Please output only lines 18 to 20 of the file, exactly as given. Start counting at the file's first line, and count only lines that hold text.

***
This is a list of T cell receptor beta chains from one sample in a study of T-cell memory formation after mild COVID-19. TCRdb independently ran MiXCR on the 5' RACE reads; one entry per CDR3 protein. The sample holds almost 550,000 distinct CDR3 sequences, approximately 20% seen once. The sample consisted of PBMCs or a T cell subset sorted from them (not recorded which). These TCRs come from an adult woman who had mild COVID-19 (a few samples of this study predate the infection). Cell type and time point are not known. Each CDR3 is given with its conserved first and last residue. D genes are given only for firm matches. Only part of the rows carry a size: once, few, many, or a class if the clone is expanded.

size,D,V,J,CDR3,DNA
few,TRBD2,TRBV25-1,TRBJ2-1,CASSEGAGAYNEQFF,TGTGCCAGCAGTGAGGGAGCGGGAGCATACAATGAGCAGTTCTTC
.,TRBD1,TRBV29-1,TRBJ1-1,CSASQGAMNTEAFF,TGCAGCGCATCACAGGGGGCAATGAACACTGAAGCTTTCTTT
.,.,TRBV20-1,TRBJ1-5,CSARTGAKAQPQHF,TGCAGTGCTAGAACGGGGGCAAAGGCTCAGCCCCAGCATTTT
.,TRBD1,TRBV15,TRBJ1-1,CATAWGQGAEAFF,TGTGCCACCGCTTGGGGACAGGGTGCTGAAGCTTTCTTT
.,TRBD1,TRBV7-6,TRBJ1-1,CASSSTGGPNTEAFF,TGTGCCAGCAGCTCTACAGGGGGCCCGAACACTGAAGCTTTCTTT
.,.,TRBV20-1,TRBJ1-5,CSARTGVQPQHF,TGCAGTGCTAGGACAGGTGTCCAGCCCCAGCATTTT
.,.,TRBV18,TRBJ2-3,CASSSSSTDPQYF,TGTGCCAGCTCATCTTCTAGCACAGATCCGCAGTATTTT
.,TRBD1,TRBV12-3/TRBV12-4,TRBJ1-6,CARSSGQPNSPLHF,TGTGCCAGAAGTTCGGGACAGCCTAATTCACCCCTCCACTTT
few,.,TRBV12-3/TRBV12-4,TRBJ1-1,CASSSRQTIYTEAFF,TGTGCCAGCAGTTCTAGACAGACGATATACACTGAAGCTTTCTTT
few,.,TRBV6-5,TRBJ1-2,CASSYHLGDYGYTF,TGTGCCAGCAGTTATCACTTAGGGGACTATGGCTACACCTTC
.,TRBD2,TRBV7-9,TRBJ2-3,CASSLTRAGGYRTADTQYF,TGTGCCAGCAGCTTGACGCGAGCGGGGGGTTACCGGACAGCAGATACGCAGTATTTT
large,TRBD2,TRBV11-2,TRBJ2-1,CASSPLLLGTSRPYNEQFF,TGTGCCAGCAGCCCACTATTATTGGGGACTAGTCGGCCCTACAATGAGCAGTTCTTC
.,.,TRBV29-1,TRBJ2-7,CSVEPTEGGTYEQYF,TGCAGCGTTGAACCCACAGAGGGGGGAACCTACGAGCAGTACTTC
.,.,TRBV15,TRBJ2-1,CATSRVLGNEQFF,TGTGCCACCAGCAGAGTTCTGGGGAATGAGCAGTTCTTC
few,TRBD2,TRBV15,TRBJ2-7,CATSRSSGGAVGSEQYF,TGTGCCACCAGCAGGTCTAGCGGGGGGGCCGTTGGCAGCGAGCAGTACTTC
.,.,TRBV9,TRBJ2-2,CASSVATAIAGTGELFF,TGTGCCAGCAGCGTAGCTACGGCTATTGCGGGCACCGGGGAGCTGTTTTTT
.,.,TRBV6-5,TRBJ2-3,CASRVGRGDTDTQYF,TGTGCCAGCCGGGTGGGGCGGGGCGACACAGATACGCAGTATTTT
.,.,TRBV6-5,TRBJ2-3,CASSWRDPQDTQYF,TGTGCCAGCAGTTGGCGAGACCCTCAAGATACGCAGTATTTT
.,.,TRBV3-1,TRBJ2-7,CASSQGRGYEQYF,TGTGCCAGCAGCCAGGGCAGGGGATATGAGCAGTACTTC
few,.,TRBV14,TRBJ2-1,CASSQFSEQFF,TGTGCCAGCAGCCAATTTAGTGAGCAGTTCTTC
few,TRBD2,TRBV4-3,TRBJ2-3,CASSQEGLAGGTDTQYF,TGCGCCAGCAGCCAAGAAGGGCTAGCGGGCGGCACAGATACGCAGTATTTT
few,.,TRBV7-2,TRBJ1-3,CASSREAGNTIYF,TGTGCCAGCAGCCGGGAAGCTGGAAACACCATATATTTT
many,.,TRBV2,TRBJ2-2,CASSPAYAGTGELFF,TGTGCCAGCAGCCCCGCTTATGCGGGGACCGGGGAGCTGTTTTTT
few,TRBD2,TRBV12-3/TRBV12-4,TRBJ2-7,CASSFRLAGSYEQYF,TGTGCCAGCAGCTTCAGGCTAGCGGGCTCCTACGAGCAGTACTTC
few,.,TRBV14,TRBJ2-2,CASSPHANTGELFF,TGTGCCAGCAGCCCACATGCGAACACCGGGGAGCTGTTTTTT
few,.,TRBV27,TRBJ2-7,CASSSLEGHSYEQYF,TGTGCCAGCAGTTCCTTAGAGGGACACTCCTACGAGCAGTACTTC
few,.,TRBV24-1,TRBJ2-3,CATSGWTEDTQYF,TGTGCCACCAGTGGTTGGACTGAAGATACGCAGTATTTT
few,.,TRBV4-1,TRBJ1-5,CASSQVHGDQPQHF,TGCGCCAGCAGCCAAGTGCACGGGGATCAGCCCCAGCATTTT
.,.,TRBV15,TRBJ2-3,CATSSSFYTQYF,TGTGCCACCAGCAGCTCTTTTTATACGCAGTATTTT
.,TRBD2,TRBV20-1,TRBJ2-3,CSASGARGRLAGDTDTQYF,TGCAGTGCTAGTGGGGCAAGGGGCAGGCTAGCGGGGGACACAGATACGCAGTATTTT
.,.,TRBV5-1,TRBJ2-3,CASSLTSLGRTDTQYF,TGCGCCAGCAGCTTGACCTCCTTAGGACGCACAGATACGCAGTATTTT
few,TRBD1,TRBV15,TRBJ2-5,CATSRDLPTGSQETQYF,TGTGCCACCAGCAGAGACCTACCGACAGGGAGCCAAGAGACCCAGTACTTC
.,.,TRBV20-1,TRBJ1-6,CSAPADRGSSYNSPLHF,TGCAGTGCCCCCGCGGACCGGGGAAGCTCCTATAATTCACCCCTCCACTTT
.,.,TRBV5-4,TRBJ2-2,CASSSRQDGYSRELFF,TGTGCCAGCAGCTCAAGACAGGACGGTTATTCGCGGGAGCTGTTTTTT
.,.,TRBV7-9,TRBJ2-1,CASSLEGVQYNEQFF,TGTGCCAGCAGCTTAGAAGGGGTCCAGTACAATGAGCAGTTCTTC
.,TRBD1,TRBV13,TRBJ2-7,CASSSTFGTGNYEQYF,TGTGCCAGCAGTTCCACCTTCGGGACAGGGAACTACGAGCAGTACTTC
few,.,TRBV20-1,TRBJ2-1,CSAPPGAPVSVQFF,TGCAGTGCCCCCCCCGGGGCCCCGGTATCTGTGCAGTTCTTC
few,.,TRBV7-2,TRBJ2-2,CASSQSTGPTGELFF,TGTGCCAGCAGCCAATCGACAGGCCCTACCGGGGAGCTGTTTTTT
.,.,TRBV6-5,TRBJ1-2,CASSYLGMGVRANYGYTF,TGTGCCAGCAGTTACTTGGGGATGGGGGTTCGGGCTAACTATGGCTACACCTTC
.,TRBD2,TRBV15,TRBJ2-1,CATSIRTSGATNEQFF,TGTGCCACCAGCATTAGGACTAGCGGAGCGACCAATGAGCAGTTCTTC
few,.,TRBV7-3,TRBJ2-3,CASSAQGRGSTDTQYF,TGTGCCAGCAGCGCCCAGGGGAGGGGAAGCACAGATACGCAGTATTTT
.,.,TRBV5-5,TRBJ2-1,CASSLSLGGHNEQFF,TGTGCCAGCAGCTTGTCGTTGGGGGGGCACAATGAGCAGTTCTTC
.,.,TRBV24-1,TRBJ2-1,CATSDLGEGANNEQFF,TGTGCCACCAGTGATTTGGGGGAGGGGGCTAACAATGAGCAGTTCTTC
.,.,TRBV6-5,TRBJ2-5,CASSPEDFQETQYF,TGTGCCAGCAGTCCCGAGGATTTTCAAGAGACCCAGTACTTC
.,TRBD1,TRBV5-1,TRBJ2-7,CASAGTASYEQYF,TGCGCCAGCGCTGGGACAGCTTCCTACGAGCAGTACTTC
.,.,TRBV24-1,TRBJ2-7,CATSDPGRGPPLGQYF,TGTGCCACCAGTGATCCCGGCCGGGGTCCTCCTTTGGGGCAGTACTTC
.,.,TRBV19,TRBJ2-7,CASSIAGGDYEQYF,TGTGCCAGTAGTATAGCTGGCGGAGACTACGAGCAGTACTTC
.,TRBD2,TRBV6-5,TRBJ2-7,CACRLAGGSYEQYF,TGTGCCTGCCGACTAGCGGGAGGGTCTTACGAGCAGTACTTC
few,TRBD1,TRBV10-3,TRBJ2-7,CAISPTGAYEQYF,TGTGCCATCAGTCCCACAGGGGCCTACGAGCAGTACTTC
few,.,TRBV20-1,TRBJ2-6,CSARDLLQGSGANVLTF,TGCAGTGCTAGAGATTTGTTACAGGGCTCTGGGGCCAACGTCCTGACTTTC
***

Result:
.,.,TRBV9,TRBJ2-2,CASSVATAIAGTGELFF,TGTGCCAGCAGCGTAGCTACGGCTATTGCGGGCACCGGGGAGCTGTTTTTT
.,.,TRBV6-5,TRBJ2-3,CASRVGRGDTDTQYF,TGTGCCAGCCGGGTGGGGCGGGGCGACACAGATACGCAGTATTTT
.,.,TRBV6-5,TRBJ2-3,CASSWRDPQDTQYF,TGTGCCAGCAGTTGGCGAGACCCTCAAGATACGCAGTATTTT